FORT ST. JOHN, B.C. — The Peace Valley Landowners Association will be back in court next week to appeal the BC Supreme Court’s decision to dismiss their court challenge of the environmental assessment certificate of the Site C dam.PVLA president Ken Boon, with the rest of the association, argued in the July 2015 case that the government ignored the recommendations of the joint review panel.- Advertisement -He, his wife Arlene, and many other protesters at the Rocky Mountain Fort Site were in court against BC Hydro in February to argue against an injunction application – which the judge ultimately granted to the power utility.Going into this appeal, Boon says they feel as if they have nothing left to lose.While on the coast to fight for an appeal, Boon says he intends to visit the group of hunger strikers outside of BC Hydro’s Vancouver office and thank them for their protests.The $9-billion dam project, which would flood over 5,000 hectares of land in the Peace River Valley, was approved for an environmental assessment certificate in October 2014.Advertisement
Seamus Coleman’s goal means QPR are behind at Loftus Road despite a lethargic start by the visitors.Relegation-threatened Rangers, one off the bottom and in desperate need of a win, welcomed captain Joey Barton back after suspension and Maurico Isla was cleared to return despite knee trouble.And they made the early running, with Everton looking jaded following their midweek Europa League exit against Dynamo Kiev in Ukraine.However, a lapse by Sandro in midfield allowed the Merseysiders to counter-attack and score on 18 minutes.Leon Osman laid the ball into Coleman’s path and the right-back fired beyond keeper Rob Green and in off the far post.Bobby Zamora had a chance to equalise but headed wide from Charlie Austin’s cross. QPR: Green; Isla, Onuoha, Caulker, Yun; Phillips, Barton, Sandro, Hoilett; Austin, Zamora.Subs: McCarthy, Hill, Ferdinand, Kranjcar, Henry, Vargas, Taarabt.Follow West London Sport on TwitterFind us on Facebook
Before I started making the Redwood Bowl my home away from home during the fall sports season, I spent plenty of afternoons driving to the other end of Eureka to cover the College of the Redwoods football team.For four seasons it was my beat. And for what seemed like each one of those four seasons, I was interviewing a different head coach at the start of preseason practice.From Tino Romero to Chris Vicory and then over to Taylor Breitzman and finally Frank Borba. That’s four coaches in four …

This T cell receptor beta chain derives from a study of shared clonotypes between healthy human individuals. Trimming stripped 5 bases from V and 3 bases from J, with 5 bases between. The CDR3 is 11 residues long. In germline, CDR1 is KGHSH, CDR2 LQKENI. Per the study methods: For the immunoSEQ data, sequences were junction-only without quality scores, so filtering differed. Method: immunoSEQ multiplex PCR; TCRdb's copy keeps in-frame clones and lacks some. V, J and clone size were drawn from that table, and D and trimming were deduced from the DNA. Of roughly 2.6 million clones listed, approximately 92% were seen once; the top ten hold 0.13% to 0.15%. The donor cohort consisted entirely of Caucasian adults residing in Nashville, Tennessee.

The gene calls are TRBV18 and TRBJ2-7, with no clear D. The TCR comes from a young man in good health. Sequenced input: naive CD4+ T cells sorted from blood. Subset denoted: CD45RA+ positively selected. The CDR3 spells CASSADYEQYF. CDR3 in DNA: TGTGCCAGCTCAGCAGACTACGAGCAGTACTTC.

Caroline Wozniacki feels nothing but pride as she heads into the off-season on the back of the biggest win of her career after the Dane staved off a furious Venus Williams comeback to claim the WTA Finals title for a first time on Sunday.Facing an opponent who enjoyed a 7-0 winning record against her, Wozniacki continued to display the form and variation she had all week in Singapore to emerge with a 6-4 6-4 victory in her fifth appearance at the elite, eight-woman event.”It feels great. Going into the tournament, you know that it’s going to be a tough one, regardless. You may leave it being 0-3 at the end of the year but you hope for the best and you hope that you can play your best tennis,” she told reporters.Congrats, @CaroWozniacki!Lift that #WTAFinals trophy! ??? pic.twitter.com/nsU6nODiYZ- WTA (@WTA) October 29, 2017″I’m really proud of how I have played all week and how I have fought and how I really produced some great fighting out there,” added the 27-year-old, who reached the final of the event in 2010 to go with two U.S. Open final defeats.”To be here with the trophy means a lot and it’s a great way to finish off the year.”Wozniacki had appeared to be cruising to victory at 6-4 5-0 after barely an hour on court but needed to stay calm in the face of a fierce onslaught from her 37-year-old opponent, who simply refused to give up on her own shot at glory.advertisement”I’m still shaking” [email protected] pic.twitter.com/j1fpDrVmf6- WTA (@WTA) October 29, 2017″I honestly think I served and I returned pretty well,” Wozniacki added when reviewing her performance.”I think I got a lot of her serves back, and obviously she has a big first serve, but at the same time I tried to keep pressure on her and tried to take a little bit of time away and stay a little bit closer to the baseline.”She does great angles. When you play against her, she manages to put the ball very close to the line and with an angle you don’t really get from any other player, so it catches you a bit off guard and then she opens up the other side of the court.”It got really tight at the end. I was just hoping for the best” – #WTAFinals champion @CaroWozniacki pic.twitter.com/kzpYKylede- WTA (@WTA) October 29, 2017″It was important for me to try and cut the angles and try and take the ball on the rise and I think I did that pretty well.”Wozniacki will rise three places to number three in the world rankings following her triumph but the Dane was just looking forward to a nice, long break before the new season starts.”I’m very happy the season is finished right now. I will finish on a high. Just go on vacation, enjoy myself and rest. It’s been a long year. It’s been a great year,” she added.”Eventually we have to draw a line in the sand and, you know, say it’s been a great one. You know, in a month’s time, I will start preparing for the next season, but for now I will not be touching a racket for the next four weeks.”